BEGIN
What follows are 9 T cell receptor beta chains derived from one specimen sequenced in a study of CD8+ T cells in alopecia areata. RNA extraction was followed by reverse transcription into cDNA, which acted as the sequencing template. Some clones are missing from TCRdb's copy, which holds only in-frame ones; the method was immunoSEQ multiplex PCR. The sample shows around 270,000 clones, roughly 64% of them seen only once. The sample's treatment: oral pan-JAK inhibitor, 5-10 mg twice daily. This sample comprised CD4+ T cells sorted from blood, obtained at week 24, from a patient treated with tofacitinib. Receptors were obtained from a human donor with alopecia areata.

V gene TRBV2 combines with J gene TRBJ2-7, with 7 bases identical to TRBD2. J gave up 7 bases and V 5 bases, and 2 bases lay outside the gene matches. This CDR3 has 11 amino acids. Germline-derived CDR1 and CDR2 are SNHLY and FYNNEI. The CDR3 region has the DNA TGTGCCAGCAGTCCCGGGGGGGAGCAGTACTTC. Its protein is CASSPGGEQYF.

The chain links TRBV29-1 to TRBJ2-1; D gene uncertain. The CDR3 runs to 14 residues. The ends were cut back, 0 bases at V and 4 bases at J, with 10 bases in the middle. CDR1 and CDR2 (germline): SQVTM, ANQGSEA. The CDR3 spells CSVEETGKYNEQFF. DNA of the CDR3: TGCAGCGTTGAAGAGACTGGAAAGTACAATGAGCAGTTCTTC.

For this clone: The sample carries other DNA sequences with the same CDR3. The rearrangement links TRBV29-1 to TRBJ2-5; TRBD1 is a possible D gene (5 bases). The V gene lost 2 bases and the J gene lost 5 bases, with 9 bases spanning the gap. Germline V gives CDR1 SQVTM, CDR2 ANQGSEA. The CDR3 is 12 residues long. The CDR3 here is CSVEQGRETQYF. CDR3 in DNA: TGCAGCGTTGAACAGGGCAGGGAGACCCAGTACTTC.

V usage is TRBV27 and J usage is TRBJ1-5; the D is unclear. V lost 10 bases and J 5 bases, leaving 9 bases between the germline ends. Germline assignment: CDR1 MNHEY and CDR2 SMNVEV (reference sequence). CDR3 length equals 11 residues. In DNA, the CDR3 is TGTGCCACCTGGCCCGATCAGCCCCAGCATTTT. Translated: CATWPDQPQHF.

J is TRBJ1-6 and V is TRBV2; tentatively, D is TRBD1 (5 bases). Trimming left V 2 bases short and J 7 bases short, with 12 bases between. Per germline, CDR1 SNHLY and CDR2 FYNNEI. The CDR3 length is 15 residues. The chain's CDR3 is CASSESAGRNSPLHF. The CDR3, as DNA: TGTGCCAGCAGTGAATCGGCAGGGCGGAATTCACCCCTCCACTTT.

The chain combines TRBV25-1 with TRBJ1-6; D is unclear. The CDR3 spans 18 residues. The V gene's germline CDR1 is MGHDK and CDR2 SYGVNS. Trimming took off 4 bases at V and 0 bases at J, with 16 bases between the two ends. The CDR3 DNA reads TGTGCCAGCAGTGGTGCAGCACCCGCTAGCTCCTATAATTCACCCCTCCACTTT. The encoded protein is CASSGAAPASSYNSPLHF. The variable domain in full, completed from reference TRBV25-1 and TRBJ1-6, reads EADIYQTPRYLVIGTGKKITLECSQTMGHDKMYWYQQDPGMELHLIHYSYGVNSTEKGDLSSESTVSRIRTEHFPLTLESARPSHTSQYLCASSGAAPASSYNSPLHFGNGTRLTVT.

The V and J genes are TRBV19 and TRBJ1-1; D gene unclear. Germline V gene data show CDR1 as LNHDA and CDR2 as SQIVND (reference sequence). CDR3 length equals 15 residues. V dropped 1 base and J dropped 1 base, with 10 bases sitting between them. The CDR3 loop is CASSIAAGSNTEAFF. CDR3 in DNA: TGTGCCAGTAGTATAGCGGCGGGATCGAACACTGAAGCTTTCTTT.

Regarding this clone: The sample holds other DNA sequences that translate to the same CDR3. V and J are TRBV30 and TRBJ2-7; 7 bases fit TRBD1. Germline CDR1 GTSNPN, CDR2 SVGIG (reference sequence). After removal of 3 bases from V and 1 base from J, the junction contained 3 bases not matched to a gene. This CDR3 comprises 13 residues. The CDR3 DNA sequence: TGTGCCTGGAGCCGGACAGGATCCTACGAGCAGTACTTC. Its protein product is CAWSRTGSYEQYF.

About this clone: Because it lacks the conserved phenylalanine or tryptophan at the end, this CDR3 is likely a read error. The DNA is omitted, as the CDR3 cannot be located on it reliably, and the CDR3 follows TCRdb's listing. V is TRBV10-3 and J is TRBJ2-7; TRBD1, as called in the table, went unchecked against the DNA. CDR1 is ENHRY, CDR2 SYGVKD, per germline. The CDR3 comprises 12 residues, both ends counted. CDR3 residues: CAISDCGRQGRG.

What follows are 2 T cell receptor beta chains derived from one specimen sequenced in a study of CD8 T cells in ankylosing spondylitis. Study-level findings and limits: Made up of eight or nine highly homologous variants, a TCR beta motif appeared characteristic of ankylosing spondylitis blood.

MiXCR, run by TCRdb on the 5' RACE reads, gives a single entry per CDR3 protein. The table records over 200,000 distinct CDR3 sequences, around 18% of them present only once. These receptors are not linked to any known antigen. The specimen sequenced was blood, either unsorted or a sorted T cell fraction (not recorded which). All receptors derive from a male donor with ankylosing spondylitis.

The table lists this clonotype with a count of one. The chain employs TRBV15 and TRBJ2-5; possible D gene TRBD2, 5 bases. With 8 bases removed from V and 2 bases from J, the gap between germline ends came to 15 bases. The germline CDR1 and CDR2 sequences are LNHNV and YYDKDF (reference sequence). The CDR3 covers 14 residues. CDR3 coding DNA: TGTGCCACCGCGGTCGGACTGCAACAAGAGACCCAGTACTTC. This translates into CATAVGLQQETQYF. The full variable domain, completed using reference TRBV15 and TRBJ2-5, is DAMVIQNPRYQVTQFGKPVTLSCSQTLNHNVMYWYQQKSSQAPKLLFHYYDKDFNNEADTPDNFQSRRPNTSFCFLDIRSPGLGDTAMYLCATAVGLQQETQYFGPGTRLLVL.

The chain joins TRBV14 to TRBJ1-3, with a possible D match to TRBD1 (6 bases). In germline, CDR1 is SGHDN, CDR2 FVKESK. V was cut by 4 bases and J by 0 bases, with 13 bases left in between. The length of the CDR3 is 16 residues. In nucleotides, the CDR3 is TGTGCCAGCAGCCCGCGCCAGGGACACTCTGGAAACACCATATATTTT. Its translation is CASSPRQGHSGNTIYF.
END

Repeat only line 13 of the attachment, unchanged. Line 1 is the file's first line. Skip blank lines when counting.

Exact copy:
The table lists this clonotype with a count of one. The chain employs TRBV15 and TRBJ2-5; possible D gene TRBD2, 5 bases. With 8 bases removed from V and 2 bases from J, the gap between germline ends came to 15 bases. The germline CDR1 and CDR2 sequences are LNHNV and YYDKDF (reference sequence). The CDR3 covers 14 residues. CDR3 coding DNA: TGTGCCACCGCGGTCGGACTGCAACAAGAGACCCAGTACTTC. This translates into CATAVGLQQETQYF. The full variable domain, completed using reference TRBV15 and TRBJ2-5, is DAMVIQNPRYQVTQFGKPVTLSCSQTLNHNVMYWYQQKSSQAPKLLFHYYDKDFNNEADTPDNFQSRRPNTSFCFLDIRSPGLGDTAMYLCATAVGLQQETQYFGPGTRLLVL.